A Lesson from Life in Leadership

Here is the perfect lesson in leadership. Not to be political, but to share a point. Clearly, if the results were different, I’m wondering if the actions would have been any different. However, this was a poignant lesson in leadership just the same.

Election night thousands of Clinton supporters waited for hours throughout the day. They stood and watched, all exuberant when the initial polling reports came in. They stood and watched as the numbers started coming in. They stood and watched as the expected New England states started flipping for Clinton. They stood and watched as critical swing states like Ohio and Florida were lost. They stood and waited for their leader.

They stood and waited for something that never came!

Behind the scenes, Clinton was calling Trump to concede, while on stage she had sent her Campaign Manager, John Podesta, address her supporters. “Go home,” he said, “we’re not done yet.”

Yes…yes, you are. 

The moment the leader fails to be a leader and abdicates their responsibility to another is the moment the leader stops becoming a leader. 

By sending Podesta to address (and lie) to her thousands of supporters, she has shown that this is all about her and not about them. A servant leader would have empathized with her people and would have known that they needed her to speak.
Instead, she called, conceded, and went home to bed. The next day she called a press conference at 10 am, but didn’t speak until almost noon. This time it was only to staff, aides, and cameras. Worse yet, the loss was blamed, through veiled statements, on a system designed to keep a woman from the Oval Office. 

This was the best display of poor leadership, demonstrated at the highest levels. What to learn from this:

1. If you lose, something fails, it breaks, etc., get out there and address your people. Be transparent and provide them closure.

2. You’re in charge. Accept the blame and move on. Blaming anything and everything else on the failure might make you feel better about yourself, but it robs you of control of the situation. Taking ownership, means taking control and that’s what your people want to see–it provides hope, not defeat.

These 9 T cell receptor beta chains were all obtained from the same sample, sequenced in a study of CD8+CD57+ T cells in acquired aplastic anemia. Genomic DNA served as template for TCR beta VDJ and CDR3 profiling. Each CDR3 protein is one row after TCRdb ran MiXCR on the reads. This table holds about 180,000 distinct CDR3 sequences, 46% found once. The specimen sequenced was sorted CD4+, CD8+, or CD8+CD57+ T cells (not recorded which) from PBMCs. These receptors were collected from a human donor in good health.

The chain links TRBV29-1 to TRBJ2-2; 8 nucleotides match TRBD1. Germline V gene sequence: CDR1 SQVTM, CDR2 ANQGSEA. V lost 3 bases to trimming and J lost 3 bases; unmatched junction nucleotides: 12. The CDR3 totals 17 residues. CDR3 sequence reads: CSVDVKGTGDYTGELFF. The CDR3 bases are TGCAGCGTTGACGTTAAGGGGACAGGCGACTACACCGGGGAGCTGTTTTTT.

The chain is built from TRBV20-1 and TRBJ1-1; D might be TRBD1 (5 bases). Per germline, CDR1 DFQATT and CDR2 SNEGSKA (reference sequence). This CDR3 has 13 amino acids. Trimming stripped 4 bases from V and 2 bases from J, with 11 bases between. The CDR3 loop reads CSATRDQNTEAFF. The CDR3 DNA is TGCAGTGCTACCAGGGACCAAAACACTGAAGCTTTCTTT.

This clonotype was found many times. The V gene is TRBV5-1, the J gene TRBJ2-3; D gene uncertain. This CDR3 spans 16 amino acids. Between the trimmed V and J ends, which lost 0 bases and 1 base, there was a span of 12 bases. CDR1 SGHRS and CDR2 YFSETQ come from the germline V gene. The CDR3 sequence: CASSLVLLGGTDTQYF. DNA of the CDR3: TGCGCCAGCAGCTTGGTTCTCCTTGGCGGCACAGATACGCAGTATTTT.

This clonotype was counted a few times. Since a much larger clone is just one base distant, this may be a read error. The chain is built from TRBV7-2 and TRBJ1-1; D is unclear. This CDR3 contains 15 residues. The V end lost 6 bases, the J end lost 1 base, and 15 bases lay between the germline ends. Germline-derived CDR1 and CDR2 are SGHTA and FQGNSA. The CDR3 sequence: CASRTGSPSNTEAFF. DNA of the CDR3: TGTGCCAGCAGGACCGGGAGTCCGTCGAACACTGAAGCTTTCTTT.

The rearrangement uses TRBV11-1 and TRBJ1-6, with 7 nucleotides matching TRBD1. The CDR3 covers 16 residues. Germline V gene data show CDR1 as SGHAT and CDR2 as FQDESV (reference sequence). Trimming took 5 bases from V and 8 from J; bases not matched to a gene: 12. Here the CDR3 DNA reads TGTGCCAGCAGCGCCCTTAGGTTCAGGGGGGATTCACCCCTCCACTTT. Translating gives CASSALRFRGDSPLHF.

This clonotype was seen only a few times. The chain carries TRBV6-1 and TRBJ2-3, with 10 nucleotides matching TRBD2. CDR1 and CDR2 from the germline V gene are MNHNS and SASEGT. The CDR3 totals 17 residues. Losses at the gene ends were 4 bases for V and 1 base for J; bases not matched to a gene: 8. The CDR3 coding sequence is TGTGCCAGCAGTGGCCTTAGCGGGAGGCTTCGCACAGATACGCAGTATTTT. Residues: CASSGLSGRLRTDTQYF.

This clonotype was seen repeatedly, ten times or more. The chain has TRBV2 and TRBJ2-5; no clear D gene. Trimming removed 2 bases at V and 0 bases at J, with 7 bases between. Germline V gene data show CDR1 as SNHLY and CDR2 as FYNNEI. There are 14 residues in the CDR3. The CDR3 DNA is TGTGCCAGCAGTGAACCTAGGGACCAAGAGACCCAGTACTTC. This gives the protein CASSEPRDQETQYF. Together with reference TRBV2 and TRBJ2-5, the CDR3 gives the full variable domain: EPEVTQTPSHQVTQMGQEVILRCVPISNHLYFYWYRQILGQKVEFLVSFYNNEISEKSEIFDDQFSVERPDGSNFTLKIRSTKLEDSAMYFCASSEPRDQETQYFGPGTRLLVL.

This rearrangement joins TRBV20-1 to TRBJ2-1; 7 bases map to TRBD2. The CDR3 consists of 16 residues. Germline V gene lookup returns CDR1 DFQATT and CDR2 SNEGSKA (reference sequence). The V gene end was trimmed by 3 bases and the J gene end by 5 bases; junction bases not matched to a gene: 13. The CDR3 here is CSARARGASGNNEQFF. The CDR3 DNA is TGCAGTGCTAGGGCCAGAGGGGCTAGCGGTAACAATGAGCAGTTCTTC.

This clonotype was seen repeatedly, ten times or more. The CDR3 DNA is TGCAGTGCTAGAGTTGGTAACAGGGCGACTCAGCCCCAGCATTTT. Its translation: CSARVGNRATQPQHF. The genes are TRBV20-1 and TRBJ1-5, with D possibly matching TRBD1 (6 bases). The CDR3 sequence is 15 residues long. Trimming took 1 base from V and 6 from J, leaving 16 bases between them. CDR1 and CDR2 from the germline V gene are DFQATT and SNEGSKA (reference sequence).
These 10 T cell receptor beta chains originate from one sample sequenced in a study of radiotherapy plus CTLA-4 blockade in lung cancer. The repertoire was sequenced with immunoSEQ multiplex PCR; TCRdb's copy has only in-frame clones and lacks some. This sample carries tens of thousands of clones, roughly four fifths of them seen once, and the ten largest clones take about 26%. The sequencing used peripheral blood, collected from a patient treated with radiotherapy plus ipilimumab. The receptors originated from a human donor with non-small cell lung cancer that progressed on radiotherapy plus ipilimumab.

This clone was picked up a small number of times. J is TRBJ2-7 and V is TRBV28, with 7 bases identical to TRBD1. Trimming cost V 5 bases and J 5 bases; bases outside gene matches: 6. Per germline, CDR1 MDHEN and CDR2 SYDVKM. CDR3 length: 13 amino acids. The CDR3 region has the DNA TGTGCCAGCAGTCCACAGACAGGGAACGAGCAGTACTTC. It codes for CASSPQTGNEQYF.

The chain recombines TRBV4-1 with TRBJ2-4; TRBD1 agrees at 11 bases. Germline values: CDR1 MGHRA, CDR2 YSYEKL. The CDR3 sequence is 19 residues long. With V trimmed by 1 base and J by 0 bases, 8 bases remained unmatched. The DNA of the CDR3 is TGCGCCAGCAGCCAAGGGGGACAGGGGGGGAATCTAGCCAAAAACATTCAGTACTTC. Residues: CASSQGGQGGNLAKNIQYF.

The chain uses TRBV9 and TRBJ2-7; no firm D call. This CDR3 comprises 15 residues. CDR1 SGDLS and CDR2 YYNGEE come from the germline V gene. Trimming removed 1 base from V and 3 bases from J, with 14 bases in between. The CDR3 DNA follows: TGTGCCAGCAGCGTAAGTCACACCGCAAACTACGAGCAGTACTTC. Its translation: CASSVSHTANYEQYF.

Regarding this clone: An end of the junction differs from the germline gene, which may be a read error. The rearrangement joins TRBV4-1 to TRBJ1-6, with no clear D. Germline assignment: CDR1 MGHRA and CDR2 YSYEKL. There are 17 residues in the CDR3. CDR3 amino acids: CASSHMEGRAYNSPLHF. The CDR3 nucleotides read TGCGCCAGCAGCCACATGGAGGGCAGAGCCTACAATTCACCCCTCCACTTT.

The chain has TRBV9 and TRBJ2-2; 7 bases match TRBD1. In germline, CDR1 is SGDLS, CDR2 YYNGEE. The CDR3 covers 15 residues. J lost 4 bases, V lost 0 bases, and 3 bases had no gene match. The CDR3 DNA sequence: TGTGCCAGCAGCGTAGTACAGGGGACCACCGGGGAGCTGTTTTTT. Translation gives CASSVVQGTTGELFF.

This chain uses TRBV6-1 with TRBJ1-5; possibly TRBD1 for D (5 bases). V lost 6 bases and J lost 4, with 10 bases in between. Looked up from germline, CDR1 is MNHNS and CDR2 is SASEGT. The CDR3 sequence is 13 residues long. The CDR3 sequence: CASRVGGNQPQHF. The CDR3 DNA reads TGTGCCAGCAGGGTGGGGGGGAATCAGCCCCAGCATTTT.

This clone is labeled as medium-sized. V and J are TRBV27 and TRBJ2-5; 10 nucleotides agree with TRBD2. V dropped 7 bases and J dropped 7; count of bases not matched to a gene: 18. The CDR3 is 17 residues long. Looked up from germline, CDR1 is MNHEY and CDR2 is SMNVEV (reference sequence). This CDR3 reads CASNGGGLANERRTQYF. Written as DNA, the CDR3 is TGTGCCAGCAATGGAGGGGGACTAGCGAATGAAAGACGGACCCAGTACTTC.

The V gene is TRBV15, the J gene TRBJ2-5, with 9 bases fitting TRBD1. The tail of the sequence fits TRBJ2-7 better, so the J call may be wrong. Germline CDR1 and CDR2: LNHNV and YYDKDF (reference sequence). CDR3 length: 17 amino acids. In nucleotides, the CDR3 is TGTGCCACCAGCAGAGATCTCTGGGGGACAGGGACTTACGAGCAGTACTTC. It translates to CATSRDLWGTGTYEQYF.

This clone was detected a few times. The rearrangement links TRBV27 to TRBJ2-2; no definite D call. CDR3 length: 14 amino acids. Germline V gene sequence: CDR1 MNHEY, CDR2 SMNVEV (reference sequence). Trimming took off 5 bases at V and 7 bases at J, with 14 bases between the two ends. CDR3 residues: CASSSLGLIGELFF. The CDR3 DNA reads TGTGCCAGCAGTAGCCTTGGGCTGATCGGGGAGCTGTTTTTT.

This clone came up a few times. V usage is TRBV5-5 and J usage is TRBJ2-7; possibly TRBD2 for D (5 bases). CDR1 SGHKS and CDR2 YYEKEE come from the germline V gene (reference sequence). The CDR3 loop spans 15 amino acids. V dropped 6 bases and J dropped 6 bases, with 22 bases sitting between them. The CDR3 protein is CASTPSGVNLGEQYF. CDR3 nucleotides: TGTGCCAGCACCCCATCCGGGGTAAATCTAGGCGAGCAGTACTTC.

Please take a lesson from this and not be like this.

https://www.google.com/amp/www.vox.com/platform/amp/policy-and-politics/2016/11/9/13572218/clinton-concession-speech-not-speaking?client=ms-android-att-us

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About johnrknotts
John Knotts is a results-oriented business professional leader, manager, and supervisor with experience from the military, small business, several nonprofits, and is currently a management consultant. Working out of the San Antonio, Texas, he retired from the Air Force in July 2008 and worked with Booz Allen Hamilton from the end of October 2008 to December 2011. Now he is a Strategic Business Adviser with USAA. John leads large and small strategic transformations and has extensive experience in the areas of change management, strategic planning, process improvement, strategic communication and marketing, strategic human capital and resource management, education and training, facilitation, organizational design and development, modeling and simulation, financial and budget analysis, activity based costing and management, quality management, competitive sourcing and privatization, leadership development, and business development.

One Response to A Lesson from Life in Leadership

  1. Good point. And I too wonder what the response would have been if he who shall not be named had not won…:)

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